The RDOF seeks to provide broadband speeds of 35 Megabits per second (Mbps) download and upload speeds of up to 4 Mbps. It also promotes future-proofing of technologies and services by placing priority on networks with faster speeds and lower latency, which determines the speed at which technologies communicate with each other.

The FCC has said by doing this, robust technologies like fiber will “ensure that those benefiting from these networks will be able to use tomorrow’s internet applications as well as today’s.”

The FCC still claims its processes are “technologically neutral,” which offers multiple levels for service providers to bid on.

Trying to determine exact standards and eligibility requirements is an ongoing challenge when specifics and exceptions are brought up, but the FCC “plans to make funds available for providers to build service out in census blocks where no provider ‘is offering, or has committed to offering, either via the CAF II auction, the USDA ReConnect program, or state-specific programs, service of at least 25/3 Mbps.’”

Another concern about making sure funds are allocated in the best possible manner is when poor broadband maps and records are rampant. Even if just one address within a block is truly wired to service , providers can mark the entire census block as “serviced,” which can cause massive over-reporting of communities with service.

Arkansas passes law expanding government broadband deployment powers

The Arkansas General Assembly has unanimously voted to give government agencies new powers deploy and adopt advanced communications services and facilities across the State.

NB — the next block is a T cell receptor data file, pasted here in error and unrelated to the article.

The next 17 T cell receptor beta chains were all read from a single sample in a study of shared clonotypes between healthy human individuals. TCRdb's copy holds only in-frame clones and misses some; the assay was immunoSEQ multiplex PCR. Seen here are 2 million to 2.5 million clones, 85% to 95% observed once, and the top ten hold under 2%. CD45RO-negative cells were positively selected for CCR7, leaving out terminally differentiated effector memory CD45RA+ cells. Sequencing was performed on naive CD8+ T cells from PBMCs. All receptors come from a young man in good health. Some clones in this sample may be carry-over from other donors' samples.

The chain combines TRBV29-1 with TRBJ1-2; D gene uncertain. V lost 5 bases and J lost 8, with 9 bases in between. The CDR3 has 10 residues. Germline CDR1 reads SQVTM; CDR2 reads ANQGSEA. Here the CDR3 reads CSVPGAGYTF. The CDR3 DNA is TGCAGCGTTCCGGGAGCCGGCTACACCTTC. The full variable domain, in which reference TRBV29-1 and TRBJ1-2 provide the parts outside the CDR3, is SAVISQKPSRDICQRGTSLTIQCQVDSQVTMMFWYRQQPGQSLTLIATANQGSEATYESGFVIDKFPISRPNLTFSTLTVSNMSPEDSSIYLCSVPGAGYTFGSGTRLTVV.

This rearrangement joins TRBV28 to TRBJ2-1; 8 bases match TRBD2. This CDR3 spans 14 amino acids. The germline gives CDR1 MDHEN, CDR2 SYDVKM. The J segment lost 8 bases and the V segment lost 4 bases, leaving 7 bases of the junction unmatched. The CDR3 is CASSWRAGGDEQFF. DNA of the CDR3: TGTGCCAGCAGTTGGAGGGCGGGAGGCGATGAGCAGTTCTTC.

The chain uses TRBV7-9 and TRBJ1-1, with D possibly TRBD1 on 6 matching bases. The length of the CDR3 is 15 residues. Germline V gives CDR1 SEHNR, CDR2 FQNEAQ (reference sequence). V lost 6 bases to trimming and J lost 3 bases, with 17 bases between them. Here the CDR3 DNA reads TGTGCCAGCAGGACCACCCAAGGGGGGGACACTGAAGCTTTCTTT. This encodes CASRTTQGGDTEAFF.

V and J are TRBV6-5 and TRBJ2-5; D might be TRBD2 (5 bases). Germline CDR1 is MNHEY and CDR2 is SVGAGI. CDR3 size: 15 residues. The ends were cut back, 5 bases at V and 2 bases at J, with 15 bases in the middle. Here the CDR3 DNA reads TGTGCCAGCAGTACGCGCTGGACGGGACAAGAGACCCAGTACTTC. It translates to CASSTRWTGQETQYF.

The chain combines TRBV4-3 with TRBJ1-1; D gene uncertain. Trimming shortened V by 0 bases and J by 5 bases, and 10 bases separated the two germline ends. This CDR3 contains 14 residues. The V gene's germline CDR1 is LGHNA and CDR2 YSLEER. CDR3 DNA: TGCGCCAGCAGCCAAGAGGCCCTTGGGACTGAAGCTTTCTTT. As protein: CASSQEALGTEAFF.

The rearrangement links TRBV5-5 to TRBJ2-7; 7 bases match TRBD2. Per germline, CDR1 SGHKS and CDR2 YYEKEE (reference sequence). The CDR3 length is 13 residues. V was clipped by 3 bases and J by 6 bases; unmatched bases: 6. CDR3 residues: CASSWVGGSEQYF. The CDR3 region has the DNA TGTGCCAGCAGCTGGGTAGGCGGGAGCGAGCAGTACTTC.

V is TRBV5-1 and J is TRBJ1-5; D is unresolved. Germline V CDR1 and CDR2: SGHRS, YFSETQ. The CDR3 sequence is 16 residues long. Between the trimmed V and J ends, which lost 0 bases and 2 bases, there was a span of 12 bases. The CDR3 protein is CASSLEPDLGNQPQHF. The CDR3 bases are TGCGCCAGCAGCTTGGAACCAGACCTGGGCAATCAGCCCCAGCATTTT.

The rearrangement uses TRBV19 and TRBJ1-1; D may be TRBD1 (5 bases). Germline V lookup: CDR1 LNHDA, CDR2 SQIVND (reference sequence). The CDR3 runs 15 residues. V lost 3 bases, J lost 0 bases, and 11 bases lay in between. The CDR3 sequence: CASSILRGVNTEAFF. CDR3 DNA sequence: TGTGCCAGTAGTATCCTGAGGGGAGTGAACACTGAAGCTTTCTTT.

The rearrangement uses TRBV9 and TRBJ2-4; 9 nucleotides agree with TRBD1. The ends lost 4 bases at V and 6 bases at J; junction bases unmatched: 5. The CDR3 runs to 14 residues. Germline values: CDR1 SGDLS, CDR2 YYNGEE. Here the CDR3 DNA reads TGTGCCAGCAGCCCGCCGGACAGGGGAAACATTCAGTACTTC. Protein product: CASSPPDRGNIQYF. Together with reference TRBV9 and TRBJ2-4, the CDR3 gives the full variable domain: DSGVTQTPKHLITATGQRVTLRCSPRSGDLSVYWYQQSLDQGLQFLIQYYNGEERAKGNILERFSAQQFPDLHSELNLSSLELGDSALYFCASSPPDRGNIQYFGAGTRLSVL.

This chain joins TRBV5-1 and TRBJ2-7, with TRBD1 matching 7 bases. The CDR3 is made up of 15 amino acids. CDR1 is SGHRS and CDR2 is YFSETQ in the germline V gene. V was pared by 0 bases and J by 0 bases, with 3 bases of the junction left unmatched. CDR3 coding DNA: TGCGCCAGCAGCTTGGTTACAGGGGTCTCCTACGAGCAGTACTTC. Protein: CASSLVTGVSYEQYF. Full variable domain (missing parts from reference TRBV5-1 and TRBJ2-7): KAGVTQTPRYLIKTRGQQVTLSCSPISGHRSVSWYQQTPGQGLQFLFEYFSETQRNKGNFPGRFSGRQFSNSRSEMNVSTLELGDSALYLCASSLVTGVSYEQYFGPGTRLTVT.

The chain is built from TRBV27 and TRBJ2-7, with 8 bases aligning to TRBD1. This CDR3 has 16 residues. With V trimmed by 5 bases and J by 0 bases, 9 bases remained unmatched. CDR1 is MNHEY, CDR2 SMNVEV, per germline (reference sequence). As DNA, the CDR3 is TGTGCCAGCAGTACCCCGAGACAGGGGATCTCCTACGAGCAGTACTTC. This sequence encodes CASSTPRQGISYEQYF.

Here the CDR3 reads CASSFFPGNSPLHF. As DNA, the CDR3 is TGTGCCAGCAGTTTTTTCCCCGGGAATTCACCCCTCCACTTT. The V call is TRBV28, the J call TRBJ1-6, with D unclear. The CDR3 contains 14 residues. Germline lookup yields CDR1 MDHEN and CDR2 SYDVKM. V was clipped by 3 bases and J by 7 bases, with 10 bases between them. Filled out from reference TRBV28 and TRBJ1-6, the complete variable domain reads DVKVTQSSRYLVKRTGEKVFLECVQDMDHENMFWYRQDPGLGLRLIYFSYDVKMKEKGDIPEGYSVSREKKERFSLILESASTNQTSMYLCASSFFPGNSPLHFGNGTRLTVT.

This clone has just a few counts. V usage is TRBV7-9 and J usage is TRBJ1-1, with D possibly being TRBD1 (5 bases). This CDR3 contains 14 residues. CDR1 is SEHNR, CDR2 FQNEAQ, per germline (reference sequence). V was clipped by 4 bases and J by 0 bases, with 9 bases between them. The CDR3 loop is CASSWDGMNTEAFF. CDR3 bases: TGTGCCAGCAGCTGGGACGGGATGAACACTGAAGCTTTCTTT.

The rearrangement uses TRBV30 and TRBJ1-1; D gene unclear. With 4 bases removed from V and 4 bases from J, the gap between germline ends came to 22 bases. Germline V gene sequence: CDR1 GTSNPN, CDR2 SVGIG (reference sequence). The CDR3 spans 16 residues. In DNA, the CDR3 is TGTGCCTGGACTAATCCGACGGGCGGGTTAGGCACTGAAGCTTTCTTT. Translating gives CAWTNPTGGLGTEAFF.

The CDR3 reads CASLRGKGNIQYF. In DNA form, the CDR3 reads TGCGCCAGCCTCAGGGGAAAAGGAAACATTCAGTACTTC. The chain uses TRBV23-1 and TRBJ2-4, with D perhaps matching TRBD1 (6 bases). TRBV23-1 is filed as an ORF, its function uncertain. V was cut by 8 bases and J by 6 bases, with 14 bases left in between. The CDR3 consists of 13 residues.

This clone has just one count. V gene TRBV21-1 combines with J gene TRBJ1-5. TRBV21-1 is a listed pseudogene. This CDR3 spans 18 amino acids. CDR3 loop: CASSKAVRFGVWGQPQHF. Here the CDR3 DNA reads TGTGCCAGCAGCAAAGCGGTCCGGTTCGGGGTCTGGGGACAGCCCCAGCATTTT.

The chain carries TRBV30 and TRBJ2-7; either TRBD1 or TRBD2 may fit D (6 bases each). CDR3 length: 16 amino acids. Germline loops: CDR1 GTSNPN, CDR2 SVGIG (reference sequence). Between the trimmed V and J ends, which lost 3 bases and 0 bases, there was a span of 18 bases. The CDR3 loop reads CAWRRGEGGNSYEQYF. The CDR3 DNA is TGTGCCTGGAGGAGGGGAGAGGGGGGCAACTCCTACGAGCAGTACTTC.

The Senate voted 35-0 and the House voted 94-0 to approve t he measure after the chambers discussed how residents who don’t have adequate broadband for video and wireless services also suffer from a lack of access to healthcare and other essential services.

The new law allows government entities to provide communications services or facilities to support a wide range of emergency management, law enforcement, education, and healthcare activities.

It adds flexibility to funding issues by granting government entities and its private partners the ability to apply for grants or loans that will help extend service to unserved areas across the State. Options to provide video, voice, and data services will expand as government agencies will be allowed multiple new ways to provide them.

It will be funded by issuing general obligation bonds and levying special taxes to build and deploy needed wireless services. Due diligence in accordance with industry standards will equally be required when funding and costs are determined.

Public hearings and time for public notices have been built in as well to allow open feedback and transparency.

The emergency legislation, SB74, enjoyed strong support and sped through the legislature and the Governor’s office. Five Republican sponsors introduced it – State Sens. Ricky Hill, Breanne Davis, and Missy Irvin, and Reps. Brian Evans and DeAnn Vaught. Republican Gov. Asa Hutchinson signed the bill into law as Act 67 on February 4, 2021.